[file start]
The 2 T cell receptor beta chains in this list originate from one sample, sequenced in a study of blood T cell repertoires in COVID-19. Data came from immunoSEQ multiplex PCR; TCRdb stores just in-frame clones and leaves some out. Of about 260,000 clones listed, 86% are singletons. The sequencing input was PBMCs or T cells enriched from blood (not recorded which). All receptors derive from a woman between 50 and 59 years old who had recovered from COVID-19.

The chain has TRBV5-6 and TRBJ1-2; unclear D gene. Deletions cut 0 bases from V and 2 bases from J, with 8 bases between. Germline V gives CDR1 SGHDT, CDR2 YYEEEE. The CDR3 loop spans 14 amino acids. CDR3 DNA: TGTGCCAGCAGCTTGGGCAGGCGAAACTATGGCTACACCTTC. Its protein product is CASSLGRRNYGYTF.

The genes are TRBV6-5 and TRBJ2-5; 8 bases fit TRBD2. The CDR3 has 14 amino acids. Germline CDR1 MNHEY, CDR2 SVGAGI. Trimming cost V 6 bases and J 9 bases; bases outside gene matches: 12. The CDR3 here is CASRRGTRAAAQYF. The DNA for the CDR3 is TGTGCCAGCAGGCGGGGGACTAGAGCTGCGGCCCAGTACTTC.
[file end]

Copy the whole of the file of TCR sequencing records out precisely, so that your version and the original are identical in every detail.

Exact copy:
The 2 T cell receptor beta chains in this list originate from one sample, sequenced in a study of blood T cell repertoires in COVID-19. Data came from immunoSEQ multiplex PCR; TCRdb stores just in-frame clones and leaves some out. Of about 260,000 clones listed, 86% are singletons. The sequencing input was PBMCs or T cells enriched from blood (not recorded which). All receptors derive from a woman between 50 and 59 years old who had recovered from COVID-19.

The chain has TRBV5-6 and TRBJ1-2; unclear D gene. Deletions cut 0 bases from V and 2 bases from J, with 8 bases between. Germline V gives CDR1 SGHDT, CDR2 YYEEEE. The CDR3 loop spans 14 amino acids. CDR3 DNA: TGTGCCAGCAGCTTGGGCAGGCGAAACTATGGCTACACCTTC. Its protein product is CASSLGRRNYGYTF.

The genes are TRBV6-5 and TRBJ2-5; 8 bases fit TRBD2. The CDR3 has 14 amino acids. Germline CDR1 MNHEY, CDR2 SVGAGI. Trimming cost V 6 bases and J 9 bases; bases outside gene matches: 12. The CDR3 here is CASRRGTRAAAQYF. The DNA for the CDR3 is TGTGCCAGCAGGCGGGGGACTAGAGCTGCGGCCCAGTACTTC.